Paternity - Adoption - Termination


What to do if your child was born out of wedlock or if your husband is not the father or your child.

What is a paternity suit?

This is a lawsuit to determine a legal biological parent.

Under what circumstances is a paternity suit filed?

A paternity suit is filed to determine the biological father or mother of the child.

Who may file a paternity suit?

Generally, the mother, the man claiming to be the father, the child (either individually or through a representative) or governmental agency.

When can you file?

A suit can be filed at any time before the child is born and up until two years after the child is an adult, which is generally 18 years of age.

Why is a paternity suit filed?

To establish the child's legal relationship with a biological parent and to establish child support, visitation, or custody. In certain cases, to reimburse the biological mother for prenatal and postnatal expenses.

What happens after a paternity suit is filed?

If the parties do not agree on the parentage, the court will order blood test on the parties.

Who pays for the blood test?

If the parties cannot agree, the court will decide. The cost are usually shared by the parties.

What happens after the blood test?

The lab will prepare a report for the court. If the test shows that the named parent is NOT the biological parent, the court will dismiss the case. If the test show that the named parent is at least 99% sure to be the parent (no test is 100%), the court will decide custody, visitation, and support if the parties cannot agree.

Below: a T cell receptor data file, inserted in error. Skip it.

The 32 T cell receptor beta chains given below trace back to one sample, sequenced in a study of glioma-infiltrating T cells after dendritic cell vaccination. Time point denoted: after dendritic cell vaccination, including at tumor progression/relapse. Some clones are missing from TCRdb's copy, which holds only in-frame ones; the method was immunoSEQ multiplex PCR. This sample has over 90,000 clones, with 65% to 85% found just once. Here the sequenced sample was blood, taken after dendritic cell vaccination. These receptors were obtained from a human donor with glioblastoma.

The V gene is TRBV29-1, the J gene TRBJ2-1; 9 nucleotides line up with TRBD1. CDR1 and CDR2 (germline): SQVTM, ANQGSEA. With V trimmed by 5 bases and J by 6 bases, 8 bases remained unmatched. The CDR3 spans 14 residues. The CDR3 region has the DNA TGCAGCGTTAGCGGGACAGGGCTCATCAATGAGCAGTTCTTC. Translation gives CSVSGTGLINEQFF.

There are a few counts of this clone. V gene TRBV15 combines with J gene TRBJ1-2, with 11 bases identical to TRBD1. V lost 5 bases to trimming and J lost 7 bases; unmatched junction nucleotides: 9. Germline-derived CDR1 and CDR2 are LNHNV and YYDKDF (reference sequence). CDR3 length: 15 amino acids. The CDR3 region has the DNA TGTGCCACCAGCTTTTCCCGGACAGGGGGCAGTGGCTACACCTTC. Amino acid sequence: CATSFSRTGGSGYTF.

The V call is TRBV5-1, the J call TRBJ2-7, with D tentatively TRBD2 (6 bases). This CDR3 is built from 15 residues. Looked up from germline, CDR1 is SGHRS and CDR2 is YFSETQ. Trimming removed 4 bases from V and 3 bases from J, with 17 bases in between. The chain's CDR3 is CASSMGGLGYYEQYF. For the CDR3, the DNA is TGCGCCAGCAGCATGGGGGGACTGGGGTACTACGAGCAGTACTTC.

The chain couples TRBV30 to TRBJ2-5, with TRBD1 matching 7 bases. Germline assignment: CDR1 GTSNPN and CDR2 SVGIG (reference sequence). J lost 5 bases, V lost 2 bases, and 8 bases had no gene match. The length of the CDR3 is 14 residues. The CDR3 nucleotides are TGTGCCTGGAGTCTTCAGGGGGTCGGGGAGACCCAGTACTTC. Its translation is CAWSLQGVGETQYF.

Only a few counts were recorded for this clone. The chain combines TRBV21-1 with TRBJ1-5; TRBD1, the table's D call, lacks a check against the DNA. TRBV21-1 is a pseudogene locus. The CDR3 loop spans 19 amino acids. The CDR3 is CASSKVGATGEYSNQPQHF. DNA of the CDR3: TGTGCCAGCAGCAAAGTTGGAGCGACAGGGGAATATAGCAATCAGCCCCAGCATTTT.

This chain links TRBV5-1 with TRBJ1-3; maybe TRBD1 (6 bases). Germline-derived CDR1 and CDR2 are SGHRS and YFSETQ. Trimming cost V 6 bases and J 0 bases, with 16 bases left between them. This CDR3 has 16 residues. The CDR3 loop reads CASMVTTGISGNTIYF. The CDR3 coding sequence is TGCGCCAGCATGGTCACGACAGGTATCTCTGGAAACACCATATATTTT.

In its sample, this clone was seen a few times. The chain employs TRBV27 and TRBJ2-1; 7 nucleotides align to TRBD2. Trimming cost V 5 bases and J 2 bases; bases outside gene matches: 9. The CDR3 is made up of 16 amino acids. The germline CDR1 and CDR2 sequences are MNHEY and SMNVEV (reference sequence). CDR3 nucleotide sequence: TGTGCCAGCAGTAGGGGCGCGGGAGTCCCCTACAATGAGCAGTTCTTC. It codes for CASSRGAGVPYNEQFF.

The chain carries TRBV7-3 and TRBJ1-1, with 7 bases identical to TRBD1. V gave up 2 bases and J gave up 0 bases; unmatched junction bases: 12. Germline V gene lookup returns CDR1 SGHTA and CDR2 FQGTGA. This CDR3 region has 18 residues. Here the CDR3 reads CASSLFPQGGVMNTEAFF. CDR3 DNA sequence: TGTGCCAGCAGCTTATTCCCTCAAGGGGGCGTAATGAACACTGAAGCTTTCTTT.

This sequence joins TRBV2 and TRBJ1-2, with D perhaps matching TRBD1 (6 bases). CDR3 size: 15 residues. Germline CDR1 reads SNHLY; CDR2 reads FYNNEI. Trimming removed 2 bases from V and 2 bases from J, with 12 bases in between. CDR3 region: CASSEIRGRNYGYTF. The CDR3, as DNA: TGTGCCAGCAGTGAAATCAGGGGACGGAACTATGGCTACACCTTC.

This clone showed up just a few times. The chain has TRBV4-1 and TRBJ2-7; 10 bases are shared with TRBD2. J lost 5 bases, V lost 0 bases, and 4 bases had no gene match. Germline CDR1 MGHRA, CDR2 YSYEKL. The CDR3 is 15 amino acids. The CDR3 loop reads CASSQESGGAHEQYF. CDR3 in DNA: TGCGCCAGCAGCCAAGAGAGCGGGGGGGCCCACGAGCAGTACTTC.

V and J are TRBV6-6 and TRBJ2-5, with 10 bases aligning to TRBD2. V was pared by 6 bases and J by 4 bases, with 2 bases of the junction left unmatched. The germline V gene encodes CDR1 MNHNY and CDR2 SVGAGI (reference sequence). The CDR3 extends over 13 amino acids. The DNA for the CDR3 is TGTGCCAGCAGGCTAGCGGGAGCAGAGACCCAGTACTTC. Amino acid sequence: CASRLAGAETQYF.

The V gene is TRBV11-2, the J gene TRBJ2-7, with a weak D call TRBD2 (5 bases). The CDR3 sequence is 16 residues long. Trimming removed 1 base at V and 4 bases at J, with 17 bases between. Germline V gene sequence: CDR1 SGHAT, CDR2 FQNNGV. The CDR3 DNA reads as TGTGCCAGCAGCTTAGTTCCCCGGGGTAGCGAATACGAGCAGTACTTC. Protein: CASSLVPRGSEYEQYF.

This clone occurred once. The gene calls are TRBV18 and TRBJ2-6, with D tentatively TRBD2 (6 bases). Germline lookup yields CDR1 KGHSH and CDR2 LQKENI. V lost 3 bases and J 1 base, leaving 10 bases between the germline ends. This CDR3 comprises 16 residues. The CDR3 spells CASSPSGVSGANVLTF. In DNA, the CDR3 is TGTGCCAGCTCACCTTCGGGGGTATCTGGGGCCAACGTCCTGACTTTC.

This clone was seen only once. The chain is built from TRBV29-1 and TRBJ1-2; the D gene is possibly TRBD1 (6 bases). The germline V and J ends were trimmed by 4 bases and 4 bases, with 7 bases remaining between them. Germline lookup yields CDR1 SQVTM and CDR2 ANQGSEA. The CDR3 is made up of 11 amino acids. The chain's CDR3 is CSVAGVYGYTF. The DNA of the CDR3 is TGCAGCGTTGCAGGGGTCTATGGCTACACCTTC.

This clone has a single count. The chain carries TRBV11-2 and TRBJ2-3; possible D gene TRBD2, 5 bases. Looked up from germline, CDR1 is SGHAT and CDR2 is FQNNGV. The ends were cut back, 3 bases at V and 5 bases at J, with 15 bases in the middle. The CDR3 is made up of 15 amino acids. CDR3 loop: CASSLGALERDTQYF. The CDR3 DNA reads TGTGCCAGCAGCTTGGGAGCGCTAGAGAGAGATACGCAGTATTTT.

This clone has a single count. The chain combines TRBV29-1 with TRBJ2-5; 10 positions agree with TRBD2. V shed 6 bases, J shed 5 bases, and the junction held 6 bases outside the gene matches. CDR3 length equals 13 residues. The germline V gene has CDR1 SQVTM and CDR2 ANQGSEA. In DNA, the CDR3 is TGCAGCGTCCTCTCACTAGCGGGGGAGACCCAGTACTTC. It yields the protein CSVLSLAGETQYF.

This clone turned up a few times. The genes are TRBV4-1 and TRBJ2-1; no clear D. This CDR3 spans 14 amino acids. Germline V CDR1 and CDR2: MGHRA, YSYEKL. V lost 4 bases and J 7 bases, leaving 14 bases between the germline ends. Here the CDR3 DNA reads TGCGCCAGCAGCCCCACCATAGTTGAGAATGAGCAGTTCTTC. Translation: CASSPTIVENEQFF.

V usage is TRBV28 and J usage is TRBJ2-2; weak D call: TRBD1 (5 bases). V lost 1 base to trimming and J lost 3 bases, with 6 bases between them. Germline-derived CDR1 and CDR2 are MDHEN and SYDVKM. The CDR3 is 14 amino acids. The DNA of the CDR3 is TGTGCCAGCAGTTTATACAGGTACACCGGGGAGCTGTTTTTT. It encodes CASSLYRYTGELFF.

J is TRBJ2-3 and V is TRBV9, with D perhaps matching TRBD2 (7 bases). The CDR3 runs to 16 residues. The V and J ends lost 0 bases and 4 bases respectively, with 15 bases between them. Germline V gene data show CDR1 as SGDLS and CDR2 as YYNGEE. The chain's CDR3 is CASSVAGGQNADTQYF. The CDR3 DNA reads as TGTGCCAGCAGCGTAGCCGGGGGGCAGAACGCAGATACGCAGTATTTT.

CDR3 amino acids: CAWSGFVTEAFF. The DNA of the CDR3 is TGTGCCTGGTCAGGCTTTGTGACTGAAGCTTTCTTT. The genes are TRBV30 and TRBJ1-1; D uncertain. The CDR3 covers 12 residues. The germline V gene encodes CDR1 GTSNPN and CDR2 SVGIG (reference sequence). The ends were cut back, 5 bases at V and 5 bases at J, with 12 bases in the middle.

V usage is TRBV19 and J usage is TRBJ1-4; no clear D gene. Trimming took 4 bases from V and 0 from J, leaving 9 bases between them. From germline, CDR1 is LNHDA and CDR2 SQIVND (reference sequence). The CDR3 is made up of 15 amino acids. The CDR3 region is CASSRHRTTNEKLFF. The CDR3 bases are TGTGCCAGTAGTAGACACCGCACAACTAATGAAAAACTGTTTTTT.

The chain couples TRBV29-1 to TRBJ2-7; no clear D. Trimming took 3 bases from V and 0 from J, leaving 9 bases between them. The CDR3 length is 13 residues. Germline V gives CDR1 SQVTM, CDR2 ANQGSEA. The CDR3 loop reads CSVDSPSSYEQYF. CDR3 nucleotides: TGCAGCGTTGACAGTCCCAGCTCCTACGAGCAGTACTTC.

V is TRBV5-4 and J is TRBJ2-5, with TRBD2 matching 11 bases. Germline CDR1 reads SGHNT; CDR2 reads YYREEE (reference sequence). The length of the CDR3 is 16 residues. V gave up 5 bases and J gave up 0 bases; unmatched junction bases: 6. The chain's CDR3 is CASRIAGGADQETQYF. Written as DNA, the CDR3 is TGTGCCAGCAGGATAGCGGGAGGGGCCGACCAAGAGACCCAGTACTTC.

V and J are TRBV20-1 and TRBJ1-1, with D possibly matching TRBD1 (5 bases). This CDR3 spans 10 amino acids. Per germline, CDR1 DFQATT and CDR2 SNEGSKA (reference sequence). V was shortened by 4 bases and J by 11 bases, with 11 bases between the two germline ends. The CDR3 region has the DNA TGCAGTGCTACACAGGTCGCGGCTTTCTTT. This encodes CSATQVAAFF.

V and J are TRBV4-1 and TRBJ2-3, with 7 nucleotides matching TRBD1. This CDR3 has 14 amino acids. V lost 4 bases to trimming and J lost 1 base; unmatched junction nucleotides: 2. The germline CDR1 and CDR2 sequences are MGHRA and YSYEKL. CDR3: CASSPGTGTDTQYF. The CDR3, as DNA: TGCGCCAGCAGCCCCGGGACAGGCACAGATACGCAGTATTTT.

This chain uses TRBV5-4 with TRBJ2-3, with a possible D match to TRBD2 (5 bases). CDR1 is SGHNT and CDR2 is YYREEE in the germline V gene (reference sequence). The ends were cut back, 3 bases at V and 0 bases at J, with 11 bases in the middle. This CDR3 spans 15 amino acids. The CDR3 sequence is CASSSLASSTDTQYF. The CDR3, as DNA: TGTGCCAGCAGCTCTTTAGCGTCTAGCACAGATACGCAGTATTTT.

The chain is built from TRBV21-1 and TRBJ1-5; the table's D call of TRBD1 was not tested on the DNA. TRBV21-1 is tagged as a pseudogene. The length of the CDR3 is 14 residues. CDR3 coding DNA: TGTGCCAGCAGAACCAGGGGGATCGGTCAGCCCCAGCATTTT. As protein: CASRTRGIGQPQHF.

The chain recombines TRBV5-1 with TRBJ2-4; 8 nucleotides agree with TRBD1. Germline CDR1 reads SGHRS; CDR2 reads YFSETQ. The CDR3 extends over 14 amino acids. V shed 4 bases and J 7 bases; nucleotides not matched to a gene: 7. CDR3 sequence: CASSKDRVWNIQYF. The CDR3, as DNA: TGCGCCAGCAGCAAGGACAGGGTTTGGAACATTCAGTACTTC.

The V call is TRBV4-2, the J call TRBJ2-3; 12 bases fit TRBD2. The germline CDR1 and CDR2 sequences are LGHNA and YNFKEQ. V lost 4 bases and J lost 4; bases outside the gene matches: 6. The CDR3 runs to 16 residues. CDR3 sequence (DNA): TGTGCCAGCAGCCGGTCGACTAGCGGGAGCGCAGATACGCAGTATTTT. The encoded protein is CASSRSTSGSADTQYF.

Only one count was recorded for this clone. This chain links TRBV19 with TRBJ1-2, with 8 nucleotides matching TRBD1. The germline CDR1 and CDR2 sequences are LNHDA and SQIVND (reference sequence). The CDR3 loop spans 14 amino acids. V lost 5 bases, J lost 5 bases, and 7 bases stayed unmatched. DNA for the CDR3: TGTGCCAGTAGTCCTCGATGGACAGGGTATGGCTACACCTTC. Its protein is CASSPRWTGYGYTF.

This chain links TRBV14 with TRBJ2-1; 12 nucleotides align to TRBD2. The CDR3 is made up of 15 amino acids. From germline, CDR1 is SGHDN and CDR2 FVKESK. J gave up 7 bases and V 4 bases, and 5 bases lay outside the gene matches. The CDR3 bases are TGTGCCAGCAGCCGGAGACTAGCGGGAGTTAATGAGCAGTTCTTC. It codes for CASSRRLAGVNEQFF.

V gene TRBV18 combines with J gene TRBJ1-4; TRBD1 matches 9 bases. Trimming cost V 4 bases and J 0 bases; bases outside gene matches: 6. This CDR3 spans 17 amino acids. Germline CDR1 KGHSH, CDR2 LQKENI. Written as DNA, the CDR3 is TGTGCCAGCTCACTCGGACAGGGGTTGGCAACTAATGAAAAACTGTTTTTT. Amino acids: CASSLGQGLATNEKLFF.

Is the child's name affected?

Generally, the court will enter an order giving the child the father's last name. However, in some circumstances, the child will retain the mother's last name.

What if the mother is married when the child is conceived or born and the mother's husband is not the father?

Under Texas law, the mother's husband is presumed to be the father of the child. A suit may be brought to have the biological father named as the legal father; this is called a paternity suit.

Who can file this suit?

A paternity suit can be brought by the mother, the husband, the man who claims to be the father, a government agency, or a child-placing agency.

When should this type of paternity suit be filed?

Usually, this suit is brought if a husband and wife are divorced and one of the parties claim that the other spouse is not the biological parent of the child. This type of suit may also be initiated by the person claiming to be the biological parent.

What if a biological father does not want to have anything to do with the child and wants to proceed to terminate his rights to the child?

A proceeding for the termination of his rights may be filed. The procedure is discussed in the "Adoption" section.

Can I settle my case out of court?

Of course. The case can be settled between the parties and their attorneys or through mediation, which is discussed in the "Mediation" section. If you settle without mediation, the court may appoint an attorney to make sure that the child's interest is protected under the law. The court must approve the settlement before it is implemented by the parties.

When is a voluntary paternity (parentage) suit filed?

A voluntary paternity (parentage) suit is filed when a parent acknowledges that he/she is the biological parent of a child and the parents are not married.

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